e v e r y b o d y  h a s  a  p l a n

everybody has a plan 2.png

10th May 2013

Ana Pitenbarg

Viggo et Viggo

118 mins



15th May 2013

UK Release







There are two excellent reasons to see Everybody Has a Plan  -  Viggo Mortenson and Viggo Mortenson.  The rest of the film is somewhat mediocre but writer director Ana Piterbarg is most certainly one to watch for future projects. 

Viggo Mortenson plays twin brothers Agustin and Pedro.  At first glance it seems Pedro is the troubled one, a beekeeper in the swampland of Argentina,  keeping some very suspect company and involved in somewhat salubrious activities.  When a kidnapping goes tragically wrong Pedro clears off to see his twin in the big city.  Agustin certainly seems to have the trapping of success – a paediatrician with a clever and beautiful wife, nice apartment, about to adopt their first child.  The word trappings really applies in the other sense here.  We watch Agustin observe children misbehaving in his practice waiting room and realise that this really is a man on the edge.  It's a  small moment that speaks volumes and it's a shame Piterbarg didn't manage to achieve this efficiency in scenes for other characters. The devil's in the detail in a community as rich with life and death as the one Pedro inhabits but detail is lacking somewhat in this film, everyday minutiae of the life could have been fascinating. Sofia Gala deserves a mention as Rosa but again she is another character who it is hard to get under the skin of.  Faced with each other, each thinking the grass is greener, the brothers spend a few hours together then Agustin assumes Pedro's life, one he thinks is easier, freer, but careful what you wish for.....This twin conceit is one I find hard to swallow even with excellent camera work and CGI, but Mortenson does such a skilled and beautiful job of embodying both characters that we are happy to go along for the ride.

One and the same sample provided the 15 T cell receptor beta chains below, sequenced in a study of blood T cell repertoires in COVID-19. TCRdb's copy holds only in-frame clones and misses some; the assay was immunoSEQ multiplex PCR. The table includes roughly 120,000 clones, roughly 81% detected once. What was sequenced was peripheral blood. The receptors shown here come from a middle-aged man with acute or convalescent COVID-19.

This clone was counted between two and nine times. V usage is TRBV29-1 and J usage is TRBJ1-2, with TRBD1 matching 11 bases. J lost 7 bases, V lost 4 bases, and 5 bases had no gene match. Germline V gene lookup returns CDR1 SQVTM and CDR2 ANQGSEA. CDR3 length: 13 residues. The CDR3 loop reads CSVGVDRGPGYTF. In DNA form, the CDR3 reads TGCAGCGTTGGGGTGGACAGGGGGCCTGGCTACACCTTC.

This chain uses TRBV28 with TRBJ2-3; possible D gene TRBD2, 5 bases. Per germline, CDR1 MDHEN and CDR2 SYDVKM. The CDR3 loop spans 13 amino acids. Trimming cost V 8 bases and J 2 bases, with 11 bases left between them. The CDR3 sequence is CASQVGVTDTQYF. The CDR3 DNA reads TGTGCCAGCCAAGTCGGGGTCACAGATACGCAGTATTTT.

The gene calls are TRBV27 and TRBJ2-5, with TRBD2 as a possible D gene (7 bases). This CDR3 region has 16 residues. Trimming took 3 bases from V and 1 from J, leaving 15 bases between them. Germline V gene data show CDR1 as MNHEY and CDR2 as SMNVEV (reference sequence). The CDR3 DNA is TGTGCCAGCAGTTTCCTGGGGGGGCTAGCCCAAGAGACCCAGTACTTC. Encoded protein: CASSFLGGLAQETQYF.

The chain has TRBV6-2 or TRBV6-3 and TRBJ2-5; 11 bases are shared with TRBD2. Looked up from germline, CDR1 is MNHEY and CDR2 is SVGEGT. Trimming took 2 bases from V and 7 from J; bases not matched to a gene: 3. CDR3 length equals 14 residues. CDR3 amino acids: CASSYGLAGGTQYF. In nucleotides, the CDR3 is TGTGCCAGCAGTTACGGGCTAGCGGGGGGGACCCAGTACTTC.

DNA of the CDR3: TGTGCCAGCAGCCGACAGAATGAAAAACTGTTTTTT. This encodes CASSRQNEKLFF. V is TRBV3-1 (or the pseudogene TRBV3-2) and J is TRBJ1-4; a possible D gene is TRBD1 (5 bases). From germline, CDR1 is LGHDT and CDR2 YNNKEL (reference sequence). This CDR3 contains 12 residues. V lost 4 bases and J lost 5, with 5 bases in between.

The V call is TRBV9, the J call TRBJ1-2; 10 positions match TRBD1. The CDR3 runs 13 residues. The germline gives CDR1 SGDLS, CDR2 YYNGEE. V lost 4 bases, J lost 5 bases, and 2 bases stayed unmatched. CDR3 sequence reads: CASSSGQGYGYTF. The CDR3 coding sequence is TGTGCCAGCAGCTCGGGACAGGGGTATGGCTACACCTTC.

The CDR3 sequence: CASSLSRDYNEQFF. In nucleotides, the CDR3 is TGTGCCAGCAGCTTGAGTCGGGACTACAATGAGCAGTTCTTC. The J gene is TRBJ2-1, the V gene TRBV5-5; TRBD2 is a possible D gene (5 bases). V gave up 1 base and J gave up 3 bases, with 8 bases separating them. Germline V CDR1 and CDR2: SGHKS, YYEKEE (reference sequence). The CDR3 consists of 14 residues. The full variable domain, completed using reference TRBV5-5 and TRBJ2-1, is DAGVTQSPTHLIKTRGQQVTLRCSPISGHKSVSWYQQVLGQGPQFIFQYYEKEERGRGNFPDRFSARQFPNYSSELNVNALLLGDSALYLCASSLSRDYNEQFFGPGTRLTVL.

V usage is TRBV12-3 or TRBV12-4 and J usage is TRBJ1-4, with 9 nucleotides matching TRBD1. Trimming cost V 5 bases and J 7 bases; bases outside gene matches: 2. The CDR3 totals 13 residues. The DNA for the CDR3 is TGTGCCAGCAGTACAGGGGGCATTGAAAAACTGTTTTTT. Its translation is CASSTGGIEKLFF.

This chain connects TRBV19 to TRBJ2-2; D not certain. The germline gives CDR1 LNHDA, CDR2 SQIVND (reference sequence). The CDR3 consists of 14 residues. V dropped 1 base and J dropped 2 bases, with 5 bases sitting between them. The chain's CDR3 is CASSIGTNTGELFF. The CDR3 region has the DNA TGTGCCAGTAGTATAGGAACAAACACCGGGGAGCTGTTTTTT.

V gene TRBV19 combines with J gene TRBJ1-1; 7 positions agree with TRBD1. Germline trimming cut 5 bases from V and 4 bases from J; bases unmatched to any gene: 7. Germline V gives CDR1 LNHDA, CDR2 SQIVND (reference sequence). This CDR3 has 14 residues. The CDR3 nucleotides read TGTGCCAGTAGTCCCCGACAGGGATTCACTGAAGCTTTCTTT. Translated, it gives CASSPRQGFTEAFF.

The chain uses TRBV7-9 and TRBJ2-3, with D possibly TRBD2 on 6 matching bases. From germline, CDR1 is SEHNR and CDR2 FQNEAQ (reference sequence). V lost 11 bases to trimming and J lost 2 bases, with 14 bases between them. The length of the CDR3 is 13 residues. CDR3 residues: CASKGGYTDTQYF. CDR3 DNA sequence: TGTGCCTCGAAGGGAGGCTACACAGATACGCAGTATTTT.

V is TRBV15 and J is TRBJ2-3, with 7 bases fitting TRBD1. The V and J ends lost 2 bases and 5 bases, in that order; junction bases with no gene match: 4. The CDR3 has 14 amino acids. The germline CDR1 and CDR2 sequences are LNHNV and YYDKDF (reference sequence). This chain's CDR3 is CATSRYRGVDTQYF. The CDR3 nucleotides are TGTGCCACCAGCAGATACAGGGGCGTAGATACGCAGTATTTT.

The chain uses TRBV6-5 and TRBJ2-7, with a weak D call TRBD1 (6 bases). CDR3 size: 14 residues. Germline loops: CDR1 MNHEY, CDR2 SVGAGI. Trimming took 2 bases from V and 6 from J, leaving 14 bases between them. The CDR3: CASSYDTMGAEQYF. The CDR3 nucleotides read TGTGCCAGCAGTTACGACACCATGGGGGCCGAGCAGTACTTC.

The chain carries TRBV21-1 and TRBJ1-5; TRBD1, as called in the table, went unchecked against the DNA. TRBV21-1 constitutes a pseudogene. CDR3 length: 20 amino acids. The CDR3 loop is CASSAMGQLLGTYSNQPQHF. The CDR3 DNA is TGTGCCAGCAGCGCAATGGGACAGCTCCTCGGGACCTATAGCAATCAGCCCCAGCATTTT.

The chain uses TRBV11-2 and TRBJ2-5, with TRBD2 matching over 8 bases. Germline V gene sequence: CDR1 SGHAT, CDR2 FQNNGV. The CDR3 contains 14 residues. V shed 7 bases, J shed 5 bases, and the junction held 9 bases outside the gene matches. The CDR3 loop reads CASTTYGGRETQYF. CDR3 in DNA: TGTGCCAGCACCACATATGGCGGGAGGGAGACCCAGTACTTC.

There isn't anything particularly wrong with Everybody Has a Plan, it's just that after a fairly strong start it just sort of tails off and doesn't continue drawing the audience in.  We barely get to know anything about any of the other characters and really not enough about the brothers.  It is hinted that Agustin has some mental issues before he assumes the role of the brother but this is never pursued, and he commits an unspeakably cruel act to his wife that could have done with a little more explanation to stop one completely disengaging with him.  

Unfortunately the waters just don't run deep enough in this Argentinian tale but allegedly Ana Piterbarg approached Viggo Mortenson at a sports club to play the film so it will be interesting to see what she can achieve next with a movie under her belt.  

Check out the Everybody Has A Plan trailer here.

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